EA groups often get criticized by university students for "not doing anything." The answer usually given (which I think is mostly correct!) is that the vast majority of your impact will come from your career, and university is about gaining the skills you need to be able to do that. I usually say that EA will help you make an impact throughout your life, including after you leave college; the actions people usually think of as "doing things" in college (like volunteering), though they may be admirable, don't.
Which is why I find it strange that the post doesn't mention the possibility of becoming a lifeguard.
In this story, the lifeguards aren't noticing. Maybe they're complacent. Maybe they don't care about their jobs very much. Maybe they just aren't very good at noticing. Maybe they aren't actually lifeguards at all, and they just pretend to be lifeguards. Maybe the entire concept of "lifeguarding" is just a farce.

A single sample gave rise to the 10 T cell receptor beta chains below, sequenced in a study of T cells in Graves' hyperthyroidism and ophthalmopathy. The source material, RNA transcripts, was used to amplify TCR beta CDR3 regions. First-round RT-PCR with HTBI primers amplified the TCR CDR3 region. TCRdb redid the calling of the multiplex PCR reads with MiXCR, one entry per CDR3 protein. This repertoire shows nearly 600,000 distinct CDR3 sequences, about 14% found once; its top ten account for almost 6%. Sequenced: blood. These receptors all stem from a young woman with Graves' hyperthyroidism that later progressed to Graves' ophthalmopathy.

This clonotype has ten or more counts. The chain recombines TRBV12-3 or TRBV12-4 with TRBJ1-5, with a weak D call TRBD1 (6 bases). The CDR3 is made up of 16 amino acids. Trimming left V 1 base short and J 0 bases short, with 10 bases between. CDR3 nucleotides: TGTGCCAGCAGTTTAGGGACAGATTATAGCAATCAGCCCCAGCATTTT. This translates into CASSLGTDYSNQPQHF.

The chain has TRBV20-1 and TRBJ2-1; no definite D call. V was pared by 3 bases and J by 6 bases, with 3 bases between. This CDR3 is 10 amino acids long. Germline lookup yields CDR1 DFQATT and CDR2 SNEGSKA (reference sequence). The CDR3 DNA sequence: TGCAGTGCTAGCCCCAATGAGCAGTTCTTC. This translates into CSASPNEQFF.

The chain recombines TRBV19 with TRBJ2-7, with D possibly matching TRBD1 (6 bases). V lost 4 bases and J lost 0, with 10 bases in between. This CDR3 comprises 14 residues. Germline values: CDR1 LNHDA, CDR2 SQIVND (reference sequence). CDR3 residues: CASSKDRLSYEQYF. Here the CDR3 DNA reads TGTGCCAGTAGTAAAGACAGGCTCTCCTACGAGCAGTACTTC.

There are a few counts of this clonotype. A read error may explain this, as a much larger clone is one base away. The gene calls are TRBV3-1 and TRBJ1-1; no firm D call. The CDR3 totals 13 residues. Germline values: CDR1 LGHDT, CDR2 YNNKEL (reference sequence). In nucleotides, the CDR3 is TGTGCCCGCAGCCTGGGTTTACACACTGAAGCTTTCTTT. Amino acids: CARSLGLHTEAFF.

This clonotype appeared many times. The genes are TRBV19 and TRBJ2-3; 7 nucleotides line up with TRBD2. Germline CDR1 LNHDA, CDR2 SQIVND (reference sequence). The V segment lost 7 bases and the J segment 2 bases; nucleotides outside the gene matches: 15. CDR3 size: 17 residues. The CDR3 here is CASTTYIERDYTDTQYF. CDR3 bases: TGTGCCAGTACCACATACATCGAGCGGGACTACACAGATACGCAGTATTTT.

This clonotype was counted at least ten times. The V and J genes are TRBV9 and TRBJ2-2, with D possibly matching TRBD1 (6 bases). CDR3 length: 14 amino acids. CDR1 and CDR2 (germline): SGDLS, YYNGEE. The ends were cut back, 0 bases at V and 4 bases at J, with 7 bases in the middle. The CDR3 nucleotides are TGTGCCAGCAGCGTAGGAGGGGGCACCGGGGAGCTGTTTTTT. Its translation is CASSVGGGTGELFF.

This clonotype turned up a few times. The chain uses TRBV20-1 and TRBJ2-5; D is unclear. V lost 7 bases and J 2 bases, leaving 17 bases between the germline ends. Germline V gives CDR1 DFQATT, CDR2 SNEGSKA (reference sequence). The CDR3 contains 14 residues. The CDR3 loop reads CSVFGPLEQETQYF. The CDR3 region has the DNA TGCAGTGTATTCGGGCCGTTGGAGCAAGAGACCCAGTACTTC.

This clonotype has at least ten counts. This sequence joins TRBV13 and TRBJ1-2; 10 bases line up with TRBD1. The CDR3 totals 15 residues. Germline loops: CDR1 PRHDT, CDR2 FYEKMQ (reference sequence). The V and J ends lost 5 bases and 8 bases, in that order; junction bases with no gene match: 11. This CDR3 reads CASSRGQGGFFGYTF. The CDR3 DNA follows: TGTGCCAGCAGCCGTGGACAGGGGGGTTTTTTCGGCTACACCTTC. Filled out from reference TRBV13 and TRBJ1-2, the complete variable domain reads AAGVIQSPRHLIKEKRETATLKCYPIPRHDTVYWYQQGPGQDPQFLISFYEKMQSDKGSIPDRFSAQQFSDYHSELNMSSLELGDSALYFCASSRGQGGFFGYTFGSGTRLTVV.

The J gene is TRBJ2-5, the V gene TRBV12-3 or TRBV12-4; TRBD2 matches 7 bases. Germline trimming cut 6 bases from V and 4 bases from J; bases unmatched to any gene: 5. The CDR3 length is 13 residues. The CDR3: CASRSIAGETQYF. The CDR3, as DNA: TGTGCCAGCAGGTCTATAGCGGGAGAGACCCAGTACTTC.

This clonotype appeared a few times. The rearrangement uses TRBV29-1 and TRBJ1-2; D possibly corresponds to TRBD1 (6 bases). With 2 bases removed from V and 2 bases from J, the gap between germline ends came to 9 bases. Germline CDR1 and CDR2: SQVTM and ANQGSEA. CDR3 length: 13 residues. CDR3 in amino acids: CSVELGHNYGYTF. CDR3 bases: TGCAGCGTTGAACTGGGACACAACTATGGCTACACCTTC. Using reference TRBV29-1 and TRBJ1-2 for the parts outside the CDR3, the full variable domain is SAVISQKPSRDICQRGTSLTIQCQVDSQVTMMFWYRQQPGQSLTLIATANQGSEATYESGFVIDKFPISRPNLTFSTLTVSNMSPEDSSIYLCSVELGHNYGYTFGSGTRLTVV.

But if it's really just that they aren't noticing, and you are noticing, you should think about whether it really makes sense to jump into the water and start saving children. Yes, the children are drowning, but no, you aren't qualified to save them. You don't know how to swim that well, you don't know how to carry children out of the water, and you certainly don't know how to do CPR. If you really want to save lives, go get some lifeguard training and come back and save far more children.
But maybe the children are dying now, and this is the only time they're dying, so once you become a lifeguard it will be too late to do anything. Then go try saving children now!
Or maybe going to lifeguard school will destroy your ability to notice drowning children. In that case, maybe you should try to invent lifeguarding from scratch.
But unless all expertise is useless and worthless, which it might be in some cases, it's at least worth considering whether you should be focused on becoming a good lifeguard.
This is the third time I've seen a suggestion like this, and antitrust law is always brought up. I feel like maybe it's worth a post that just says "no, you can't coordinate salaries/hiring practices/etc., here's why" since that would be helpful for the general EA population to know.
To me, short timelines would mean the crunch in movement building was in the past.
It's also really not obvious when exactly "crunch time" would be. 10 years before AGI? 30 years?